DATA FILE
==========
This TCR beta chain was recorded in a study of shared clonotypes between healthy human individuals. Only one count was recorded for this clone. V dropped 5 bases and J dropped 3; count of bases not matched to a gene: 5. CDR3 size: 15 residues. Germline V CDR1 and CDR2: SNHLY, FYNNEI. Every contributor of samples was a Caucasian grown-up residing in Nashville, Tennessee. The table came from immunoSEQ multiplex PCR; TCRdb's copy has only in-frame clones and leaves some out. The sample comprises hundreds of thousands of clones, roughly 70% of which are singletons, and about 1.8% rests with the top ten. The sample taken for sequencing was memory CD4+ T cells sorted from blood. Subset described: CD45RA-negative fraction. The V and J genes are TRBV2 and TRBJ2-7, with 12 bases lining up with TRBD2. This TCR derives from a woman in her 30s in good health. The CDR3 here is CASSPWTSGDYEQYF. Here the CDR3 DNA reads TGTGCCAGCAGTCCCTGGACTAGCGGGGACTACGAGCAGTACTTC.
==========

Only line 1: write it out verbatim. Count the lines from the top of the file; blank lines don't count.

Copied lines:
This TCR beta chain was recorded in a study of shared clonotypes between healthy human individuals. Only one count was recorded for this clone. V dropped 5 bases and J dropped 3; count of bases not matched to a gene: 5. CDR3 size: 15 residues. Germline V CDR1 and CDR2: SNHLY, FYNNEI. Every contributor of samples was a Caucasian grown-up residing in Nashville, Tennessee. The table came from immunoSEQ multiplex PCR; TCRdb's copy has only in-frame clones and leaves some out. The sample comprises hundreds of thousands of clones, roughly 70% of which are singletons, and about 1.8% rests with the top ten. The sample taken for sequencing was memory CD4+ T cells sorted from blood. Subset described: CD45RA-negative fraction. The V and J genes are TRBV2 and TRBJ2-7, with 12 bases lining up with TRBD2. This TCR derives from a woman in her 30s in good health. The CDR3 here is CASSPWTSGDYEQYF. Here the CDR3 DNA reads TGTGCCAGCAGTCCCTGGACTAGCGGGGACTACGAGCAGTACTTC.